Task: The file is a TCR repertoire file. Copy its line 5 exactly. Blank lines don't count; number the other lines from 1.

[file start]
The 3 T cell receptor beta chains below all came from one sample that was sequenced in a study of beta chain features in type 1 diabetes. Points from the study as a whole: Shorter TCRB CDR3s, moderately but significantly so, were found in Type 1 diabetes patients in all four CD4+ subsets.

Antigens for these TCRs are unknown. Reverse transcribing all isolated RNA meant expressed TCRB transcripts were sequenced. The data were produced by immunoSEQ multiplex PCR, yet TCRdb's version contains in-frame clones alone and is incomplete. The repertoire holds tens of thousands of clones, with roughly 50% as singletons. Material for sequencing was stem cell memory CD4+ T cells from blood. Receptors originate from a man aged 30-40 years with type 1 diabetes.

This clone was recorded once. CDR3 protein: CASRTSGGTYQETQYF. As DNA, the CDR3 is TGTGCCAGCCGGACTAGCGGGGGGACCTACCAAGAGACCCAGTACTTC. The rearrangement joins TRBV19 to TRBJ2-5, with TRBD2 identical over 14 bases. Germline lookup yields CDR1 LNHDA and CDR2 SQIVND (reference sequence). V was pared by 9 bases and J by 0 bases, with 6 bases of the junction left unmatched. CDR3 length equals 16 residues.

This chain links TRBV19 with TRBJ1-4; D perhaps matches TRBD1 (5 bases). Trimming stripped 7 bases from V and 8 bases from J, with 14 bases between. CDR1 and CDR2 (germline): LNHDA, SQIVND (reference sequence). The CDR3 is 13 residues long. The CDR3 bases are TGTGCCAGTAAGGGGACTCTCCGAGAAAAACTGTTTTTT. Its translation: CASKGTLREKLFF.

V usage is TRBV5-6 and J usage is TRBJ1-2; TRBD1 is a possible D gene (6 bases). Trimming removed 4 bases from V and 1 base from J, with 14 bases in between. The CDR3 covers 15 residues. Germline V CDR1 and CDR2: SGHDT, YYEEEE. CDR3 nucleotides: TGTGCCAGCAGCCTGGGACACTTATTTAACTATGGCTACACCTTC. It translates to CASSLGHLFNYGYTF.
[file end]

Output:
V usage is TRBV5-6 and J usage is TRBJ1-2; TRBD1 is a possible D gene (6 bases). Trimming removed 4 bases from V and 1 base from J, with 14 bases in between. The CDR3 covers 15 residues. Germline V CDR1 and CDR2: SGHDT, YYEEEE. CDR3 nucleotides: TGTGCCAGCAGCCTGGGACACTTATTTAACTATGGCTACACCTTC. It translates to CASSLGHLFNYGYTF.